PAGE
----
Apart from providing a pool of existing businesses to coach students in relation to how business is done, the 2 Rotary Clubs are also responsible for raising the requisite funds for this meaningful project. The fund raising exercise will take the form of a gala premiere for a Walt Disney movie – Monsters Inc – to be held in the Hong Kong Convention and Exhibition Centre in Wanchai, at 7.30 pm on 8th February. The film distributor has promised to arrange for some of the Walt Disney characters featured in the film to greet and pose for pictures with the children, making this a memorable evening.

Since this gala premiere is to be held on the Friday night at the beginning of the Chinese New Year holidays, it provides an excellent opportunity for you and your family to enjoy a movie together as well as doing some meaningful service. Please urgently contact PDG Joseph if you require tickets.


Cancellation Of Meeting

Since Friday 15th February will be the 4th day of the Chinese New Year and a lot of members are likely to be out of town, the luncheon meeting will be cancelled on that day.

Annual Fund Raising Ball

PP Bruce updated members on the latest news of the annual Fund Raiser. Following a break over the festive season, the Annual Ball Committee is back in full swing with good support from members. The general theme of the evening will be Hollywood (come dressed as either your favourite star or a character from your favourite movie), with the name yet to be determined, and it will be held on Saturday 27th April at the Football Club. We will be looking for donations of raffle and table prizes so please let PP Bruce know if you wish to make a donation. The general feeling is that this is going to be an evening to be remembered since enquiries are already being received for tickets, so don’t leave it too late to get your reservations in this year.


The Rotary Wheelers

Our wonderful team of trailwalkers has made Trailwalk history, by raising the most amount of money ever for either an organisation (e.g. the Medical Association) or a corporate sponsor (e.g. the banks)! They will be presenting a cheque for HK$1.3 million early next month at a special presentation attended by the press. All this from 8 feet attached to 4 very determined guys! PE David gave thanks to his co-walkers, in particular IPP Bill, for helping raise this record amount.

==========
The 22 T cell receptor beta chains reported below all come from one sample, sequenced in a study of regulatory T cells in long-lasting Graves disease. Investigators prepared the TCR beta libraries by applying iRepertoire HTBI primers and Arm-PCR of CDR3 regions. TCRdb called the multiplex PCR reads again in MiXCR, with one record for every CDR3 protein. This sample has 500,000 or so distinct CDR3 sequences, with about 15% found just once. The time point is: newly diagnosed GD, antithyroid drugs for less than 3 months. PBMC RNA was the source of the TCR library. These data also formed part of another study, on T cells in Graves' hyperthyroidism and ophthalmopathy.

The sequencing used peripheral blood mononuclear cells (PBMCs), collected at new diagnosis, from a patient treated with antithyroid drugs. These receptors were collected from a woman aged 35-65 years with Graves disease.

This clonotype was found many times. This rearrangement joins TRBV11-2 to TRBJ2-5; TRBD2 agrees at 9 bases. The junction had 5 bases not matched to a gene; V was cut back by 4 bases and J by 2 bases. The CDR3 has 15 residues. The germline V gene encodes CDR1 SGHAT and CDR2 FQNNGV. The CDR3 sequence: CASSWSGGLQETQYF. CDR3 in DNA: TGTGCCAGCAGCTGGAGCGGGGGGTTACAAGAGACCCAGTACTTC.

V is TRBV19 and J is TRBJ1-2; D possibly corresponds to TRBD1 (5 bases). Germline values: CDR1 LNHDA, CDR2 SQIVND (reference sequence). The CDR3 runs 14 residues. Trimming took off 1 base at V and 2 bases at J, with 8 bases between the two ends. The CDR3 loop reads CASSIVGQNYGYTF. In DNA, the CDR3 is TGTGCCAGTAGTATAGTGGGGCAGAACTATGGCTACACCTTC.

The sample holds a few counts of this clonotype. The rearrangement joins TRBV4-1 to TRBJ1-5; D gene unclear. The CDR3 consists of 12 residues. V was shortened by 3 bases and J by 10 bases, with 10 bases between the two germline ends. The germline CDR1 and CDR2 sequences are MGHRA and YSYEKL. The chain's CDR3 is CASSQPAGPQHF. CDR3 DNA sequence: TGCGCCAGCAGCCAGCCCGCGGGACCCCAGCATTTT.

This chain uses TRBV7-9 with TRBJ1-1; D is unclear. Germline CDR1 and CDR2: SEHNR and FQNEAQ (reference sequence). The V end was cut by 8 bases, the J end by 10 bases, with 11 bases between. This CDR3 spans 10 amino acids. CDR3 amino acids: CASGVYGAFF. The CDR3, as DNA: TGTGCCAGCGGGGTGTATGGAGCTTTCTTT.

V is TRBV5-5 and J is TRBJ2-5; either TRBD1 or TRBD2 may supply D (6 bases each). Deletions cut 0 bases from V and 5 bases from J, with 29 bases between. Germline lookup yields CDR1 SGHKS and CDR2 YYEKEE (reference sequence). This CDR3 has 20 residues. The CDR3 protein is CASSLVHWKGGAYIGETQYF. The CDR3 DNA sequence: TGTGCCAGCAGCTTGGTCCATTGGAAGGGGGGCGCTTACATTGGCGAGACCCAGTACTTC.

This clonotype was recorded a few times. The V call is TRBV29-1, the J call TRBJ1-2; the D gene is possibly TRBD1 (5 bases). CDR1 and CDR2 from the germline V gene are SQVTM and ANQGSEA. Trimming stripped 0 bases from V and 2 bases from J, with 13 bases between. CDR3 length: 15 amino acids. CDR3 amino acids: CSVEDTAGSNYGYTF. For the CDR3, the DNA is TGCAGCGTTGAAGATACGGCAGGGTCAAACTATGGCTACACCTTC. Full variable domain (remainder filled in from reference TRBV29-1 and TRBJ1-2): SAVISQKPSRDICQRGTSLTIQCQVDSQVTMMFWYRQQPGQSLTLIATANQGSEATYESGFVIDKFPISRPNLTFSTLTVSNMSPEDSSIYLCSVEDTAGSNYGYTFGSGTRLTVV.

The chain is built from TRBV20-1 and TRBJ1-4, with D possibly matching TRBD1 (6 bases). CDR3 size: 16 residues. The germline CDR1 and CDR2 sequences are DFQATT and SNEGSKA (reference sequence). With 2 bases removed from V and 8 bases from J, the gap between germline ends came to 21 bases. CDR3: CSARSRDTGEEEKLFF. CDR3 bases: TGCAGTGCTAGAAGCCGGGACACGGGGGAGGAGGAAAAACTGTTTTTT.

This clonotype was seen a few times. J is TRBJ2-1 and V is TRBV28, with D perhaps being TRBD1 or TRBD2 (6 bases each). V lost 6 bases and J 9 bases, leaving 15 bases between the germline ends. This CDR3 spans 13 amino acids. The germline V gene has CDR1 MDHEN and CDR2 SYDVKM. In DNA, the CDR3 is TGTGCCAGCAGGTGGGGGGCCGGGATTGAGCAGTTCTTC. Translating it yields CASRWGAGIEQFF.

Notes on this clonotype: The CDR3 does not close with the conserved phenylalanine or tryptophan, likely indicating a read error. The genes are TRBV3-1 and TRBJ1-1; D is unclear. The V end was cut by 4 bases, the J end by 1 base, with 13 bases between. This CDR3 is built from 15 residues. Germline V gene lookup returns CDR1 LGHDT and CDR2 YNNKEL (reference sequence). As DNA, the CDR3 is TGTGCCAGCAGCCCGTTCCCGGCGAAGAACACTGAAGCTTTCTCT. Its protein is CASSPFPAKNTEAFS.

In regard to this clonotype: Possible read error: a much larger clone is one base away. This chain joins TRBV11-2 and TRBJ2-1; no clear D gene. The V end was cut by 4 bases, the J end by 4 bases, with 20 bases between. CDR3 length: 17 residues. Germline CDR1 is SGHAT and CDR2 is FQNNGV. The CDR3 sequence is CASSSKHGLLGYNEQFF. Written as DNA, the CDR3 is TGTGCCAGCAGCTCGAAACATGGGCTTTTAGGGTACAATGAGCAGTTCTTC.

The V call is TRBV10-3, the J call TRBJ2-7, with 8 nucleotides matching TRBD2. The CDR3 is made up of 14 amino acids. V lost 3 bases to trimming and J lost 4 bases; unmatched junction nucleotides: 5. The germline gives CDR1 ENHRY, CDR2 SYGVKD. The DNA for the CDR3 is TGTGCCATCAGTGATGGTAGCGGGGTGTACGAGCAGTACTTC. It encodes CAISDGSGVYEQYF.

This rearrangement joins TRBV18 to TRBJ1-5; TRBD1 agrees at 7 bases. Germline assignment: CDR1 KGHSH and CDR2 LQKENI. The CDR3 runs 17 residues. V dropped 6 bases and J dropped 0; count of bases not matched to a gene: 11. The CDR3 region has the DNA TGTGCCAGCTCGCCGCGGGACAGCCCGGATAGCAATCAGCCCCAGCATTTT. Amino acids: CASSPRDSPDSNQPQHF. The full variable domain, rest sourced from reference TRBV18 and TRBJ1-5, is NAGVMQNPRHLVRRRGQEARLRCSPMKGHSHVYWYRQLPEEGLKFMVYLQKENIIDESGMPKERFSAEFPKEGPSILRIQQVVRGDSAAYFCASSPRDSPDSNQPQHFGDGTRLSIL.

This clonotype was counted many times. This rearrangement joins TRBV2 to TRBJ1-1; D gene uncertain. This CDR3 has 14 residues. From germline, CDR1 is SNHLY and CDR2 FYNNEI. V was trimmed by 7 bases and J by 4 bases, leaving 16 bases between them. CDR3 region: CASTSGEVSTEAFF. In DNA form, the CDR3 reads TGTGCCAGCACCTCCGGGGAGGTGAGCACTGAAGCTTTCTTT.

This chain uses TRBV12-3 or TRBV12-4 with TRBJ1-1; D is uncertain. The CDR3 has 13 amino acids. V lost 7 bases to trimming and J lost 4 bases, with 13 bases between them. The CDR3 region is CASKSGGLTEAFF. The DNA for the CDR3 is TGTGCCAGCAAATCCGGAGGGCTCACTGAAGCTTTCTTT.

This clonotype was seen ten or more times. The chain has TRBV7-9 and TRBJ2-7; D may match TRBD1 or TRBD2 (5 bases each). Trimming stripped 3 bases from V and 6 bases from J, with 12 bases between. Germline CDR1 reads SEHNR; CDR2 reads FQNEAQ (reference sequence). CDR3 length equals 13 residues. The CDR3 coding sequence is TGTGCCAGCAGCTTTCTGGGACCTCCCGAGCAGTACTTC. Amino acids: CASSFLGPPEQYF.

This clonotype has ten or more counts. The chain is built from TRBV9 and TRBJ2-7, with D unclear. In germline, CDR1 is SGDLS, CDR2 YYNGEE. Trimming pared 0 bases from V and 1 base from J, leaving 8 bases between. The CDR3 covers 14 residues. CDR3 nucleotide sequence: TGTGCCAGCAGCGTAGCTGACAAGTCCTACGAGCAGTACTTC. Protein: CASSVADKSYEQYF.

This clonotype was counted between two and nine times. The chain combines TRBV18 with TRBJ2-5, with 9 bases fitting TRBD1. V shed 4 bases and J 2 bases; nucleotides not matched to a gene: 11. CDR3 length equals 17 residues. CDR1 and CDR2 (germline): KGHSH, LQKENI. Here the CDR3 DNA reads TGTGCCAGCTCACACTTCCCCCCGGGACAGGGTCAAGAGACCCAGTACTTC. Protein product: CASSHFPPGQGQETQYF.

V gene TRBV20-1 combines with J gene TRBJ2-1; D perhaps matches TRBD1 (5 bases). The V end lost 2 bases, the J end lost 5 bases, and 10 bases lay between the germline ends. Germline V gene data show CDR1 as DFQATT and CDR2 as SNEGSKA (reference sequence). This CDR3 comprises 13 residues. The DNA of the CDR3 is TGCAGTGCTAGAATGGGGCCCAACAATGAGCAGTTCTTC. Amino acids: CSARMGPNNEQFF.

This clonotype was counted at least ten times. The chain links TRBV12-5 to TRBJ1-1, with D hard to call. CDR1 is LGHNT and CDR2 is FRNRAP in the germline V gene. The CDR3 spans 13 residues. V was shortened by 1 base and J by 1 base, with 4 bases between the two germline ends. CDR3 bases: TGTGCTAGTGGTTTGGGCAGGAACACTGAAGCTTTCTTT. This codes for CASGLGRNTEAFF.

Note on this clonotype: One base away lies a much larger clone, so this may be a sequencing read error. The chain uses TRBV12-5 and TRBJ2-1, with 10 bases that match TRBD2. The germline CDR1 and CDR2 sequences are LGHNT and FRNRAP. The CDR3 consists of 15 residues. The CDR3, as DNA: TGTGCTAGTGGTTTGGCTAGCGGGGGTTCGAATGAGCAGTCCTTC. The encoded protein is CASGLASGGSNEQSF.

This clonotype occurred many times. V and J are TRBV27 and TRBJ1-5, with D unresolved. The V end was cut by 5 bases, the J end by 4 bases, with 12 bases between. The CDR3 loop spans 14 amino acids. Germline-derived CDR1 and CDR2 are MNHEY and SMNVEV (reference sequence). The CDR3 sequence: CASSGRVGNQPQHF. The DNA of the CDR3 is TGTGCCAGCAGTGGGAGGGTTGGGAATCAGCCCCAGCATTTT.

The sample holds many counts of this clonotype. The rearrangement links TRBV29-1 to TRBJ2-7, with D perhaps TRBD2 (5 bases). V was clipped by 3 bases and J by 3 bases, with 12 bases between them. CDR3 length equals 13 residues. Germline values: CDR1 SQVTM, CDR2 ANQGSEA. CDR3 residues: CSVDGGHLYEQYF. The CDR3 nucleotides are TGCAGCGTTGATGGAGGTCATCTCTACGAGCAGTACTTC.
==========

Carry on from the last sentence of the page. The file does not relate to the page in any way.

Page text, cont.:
“Nothing beats reading a good book when there is work to do.”


Sunday 20th January
1265 – The first English parliament met in Westminster Hall.
1841 – The island of Hong Kong was ceded to Great Britain. It returned to Chinese control in July 1997.
1981 – Iran released 52 Americans that had been held hostage for 444 days. The release occurred minutes after the US presidency had passed from Jimmy Carter to Ronald Reagan.

Monday 21st January
1793 – During the French Revolution, King Louis XVI was executed on the guillotine. He had been condemned for treason.
1911 – The first Monte Carlo car rally was held. It was won seven days later by Frenchman Henri Rougier.
1924 – Soviet leader Lenin died. Joseph Stalin began a purge of his rivals for the leadership of the Soviet Union.

Tuesday 22nd January
1666 – Shah Jahan, a descendant of Genghis Khan and Timur, died at the age of 74. He was the Mogul emperor of India that built the Taj Mahal as a mausoleum for his wife Mumtaz-i-Mahal.
1771 – The Falkland Islands were ceded to Britain by Spain.
1901 – Queen Victoria of England died after reigning for nearly 64 years. Edward VII, her son, succeeded her.

Wednesday 23rd January
0638 – Start of the Islamic calendar.
1556 – A most deadly earthquake in Shanxi Province, China, killed about 830,000 people.
1950 – The Israeli Knesset approved a resolution proclaiming Jerusalem as the capital of Israel.

Thursday 24th January
AD 76 – The birth of Roman Emperor Hadrian, who ordered the building of Hadrian’s Wall. The wall, at 73.5 miles (118.3 km) long, demarcated the northern boundary and defense line of Roman Britain and is one of the largest and most significant remains of the Roman occupation.
1328 – King Edward III of England marries Philippa of Henegouwen
1908 – In England, the first Boy Scout troop was organized by Robert Baden-Powell.

Friday 25th January